Letters of Administration
A judge will issue Letters of Administration only in Formal Administrations of an estate, regardless of whether or not the deceased had a will. Attorneys often refer to Letters of Administration by the shorthand “letters”. A Court will issue Letters, which are merely a legal order of the Court which provides the evidence of a personal representative’s (in other jurisdictions, an executor’s) power and authority to administer the decedent of a probate’s estate. As such, because there is no personal representative in a Summary Administration, only a petitioner, there would be no Letters of Administration.
Notice and Appointment of Personal Representative
An attorney must serve notice on all parties who are known to be qualified to act as personal representative and who are entitled to preference to act as personal representative prior to the issuance of Letters of Administration. For testate estates, the Court normally gives preference for the determination of the personal representative named in the will or pursuant to a power granted in a will. A judge can revoke Letters of administration in certain instances, such as when a person entitled to act as a personal representative did not receive formal notice or did not waive his or her preference to act as a personal representative.
Form of Letters of Administration
When drafting Letters, an attorney can include the name of the deceased, their address, the date they died, along with a statement indicating that there assets owned by the decedent in the State of Florida.
Next, the appointed personal representative is named and powers are given. Typical powers include the power to administer an estate according to law; to demand and sue and be sued on behalf of the estate; to pay the debts of the estate. Finally, the personal representative may distribute the assets of the estate according to the law. Notice that the estate is not always distributed according to the will, but according to law. One reason for this is that Florida law may provide for the protection of a spouse greater than what is given for the will.
Examples of Possible Powers of a Personal Representative
- Retain assets
- Lease or convey property
- Deposit or invest assets
- Receive assets
- Acquire or dispose of assets
- Improve, repair, or maintain assets
- Abandon property of no value
- Pay expenses of the estate, including the furnishing of a bond
- Borrow money to be paid from the estate assets
- Pay taxes
- Prosecute or defend claims on behalf of or against the estate
- Continue a business of the deceased
- Satisfy and settle claims of the estate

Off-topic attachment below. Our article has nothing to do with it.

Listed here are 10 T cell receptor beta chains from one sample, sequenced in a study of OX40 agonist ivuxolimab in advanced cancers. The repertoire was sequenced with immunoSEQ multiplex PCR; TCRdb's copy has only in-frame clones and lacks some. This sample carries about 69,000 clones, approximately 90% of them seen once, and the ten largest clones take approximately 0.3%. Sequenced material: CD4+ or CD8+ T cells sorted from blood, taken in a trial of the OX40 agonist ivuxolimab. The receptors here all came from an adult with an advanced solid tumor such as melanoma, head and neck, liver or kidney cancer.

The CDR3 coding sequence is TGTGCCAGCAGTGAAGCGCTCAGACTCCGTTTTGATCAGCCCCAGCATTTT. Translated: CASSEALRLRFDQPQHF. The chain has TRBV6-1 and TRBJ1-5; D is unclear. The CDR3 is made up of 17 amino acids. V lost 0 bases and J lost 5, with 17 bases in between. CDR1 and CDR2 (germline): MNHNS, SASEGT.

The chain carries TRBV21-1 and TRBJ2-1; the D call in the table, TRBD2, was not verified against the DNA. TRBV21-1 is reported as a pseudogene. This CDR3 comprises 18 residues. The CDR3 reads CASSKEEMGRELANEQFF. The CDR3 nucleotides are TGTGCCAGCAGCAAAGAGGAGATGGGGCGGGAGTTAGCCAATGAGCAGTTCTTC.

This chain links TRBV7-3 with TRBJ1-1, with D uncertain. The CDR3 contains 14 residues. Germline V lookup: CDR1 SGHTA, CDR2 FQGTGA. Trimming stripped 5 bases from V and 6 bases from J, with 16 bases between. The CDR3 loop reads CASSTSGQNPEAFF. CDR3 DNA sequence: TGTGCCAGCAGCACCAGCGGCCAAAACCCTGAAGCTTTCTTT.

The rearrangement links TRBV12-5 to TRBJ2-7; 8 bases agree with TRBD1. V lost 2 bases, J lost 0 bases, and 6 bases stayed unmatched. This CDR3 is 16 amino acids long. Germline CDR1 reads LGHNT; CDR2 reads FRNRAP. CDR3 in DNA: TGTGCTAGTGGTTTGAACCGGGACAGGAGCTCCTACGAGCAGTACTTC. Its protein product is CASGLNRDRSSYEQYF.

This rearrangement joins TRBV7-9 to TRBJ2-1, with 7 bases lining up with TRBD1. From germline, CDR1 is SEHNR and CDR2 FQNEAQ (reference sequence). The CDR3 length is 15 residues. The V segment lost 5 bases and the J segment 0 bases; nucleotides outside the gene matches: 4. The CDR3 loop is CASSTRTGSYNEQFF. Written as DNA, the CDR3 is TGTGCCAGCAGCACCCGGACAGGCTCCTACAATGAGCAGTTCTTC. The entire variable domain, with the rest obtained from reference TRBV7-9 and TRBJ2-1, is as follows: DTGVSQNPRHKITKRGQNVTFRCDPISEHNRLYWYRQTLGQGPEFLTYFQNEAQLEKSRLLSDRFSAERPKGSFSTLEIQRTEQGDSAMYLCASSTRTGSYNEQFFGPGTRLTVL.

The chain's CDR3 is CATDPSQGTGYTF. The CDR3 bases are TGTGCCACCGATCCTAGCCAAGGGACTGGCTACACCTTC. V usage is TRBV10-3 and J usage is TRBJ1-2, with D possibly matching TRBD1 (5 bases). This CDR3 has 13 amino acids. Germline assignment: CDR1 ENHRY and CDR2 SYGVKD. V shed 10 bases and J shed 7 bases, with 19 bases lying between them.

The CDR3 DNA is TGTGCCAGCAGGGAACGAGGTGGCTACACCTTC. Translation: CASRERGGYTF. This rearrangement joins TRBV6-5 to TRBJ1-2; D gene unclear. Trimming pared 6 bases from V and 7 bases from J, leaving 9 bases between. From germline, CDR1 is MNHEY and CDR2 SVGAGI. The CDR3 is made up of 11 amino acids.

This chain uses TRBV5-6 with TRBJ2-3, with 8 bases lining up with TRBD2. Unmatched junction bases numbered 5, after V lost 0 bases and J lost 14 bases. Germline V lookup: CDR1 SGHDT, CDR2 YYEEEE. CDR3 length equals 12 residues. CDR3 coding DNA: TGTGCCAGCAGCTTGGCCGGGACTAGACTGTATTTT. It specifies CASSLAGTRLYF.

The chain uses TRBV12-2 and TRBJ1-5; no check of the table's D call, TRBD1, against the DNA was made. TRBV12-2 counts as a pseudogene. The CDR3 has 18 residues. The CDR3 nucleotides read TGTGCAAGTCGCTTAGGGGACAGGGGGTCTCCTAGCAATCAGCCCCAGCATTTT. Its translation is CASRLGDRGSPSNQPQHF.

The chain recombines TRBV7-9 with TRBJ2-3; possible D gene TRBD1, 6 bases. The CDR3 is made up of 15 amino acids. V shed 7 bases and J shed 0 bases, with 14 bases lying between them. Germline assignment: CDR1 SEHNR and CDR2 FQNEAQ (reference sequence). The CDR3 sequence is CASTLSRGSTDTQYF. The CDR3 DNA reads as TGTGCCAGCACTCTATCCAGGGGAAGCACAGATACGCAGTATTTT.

- Make whole or partial distributions of the estate
A personal representative will have to post a bond or surety unless waived by the Will. The personal representative may include the cost of the bond in the expenses of the estate administration.
Removal of the Personal Representative
A personal representative owes a fiduciary duty to the estate. The State of Florida, in Florida Statutes, Section 733.602, provided that a Personal Representative has a “duty to settle and distribute the estate of the decedent in accordance with the terms of the decedent’s will and this code as expeditiously and efficiently as is consistent with the best interests of the estate.” Upon application by an interested party, a Court may remove a personal representative in certain instances.
For instance, A court may remove a personal representative if the personal representative fails to:
- comply with court orders
- account for the sale of the property
- produce and exhibit the estate assets when required
- fails to give security when required
- is convicted of a felony
- be qualified
As demonstrated above, there are numerous pitfalls that inexperienced practitioners and non-attorneys can run into when appointing a Personal Representative through Letters of Administration. Our firm has represented many individuals in probate planning and estate administration cases. Call us now for a free review of your estate problem.
Florida Trusts and Estates Attorneys Matthew D. Weidner and Jason M. Kral have helped have utilized decades of combined litigation experience to help many clients resolve difficult issues relating to probate and estate settlement throughout the state of Florida including Tampa, St. Petersburg, and Orlando. If you or someone you know has any questions regarding these matters, please contact us at (727) 954-8752 for a free initial consultation.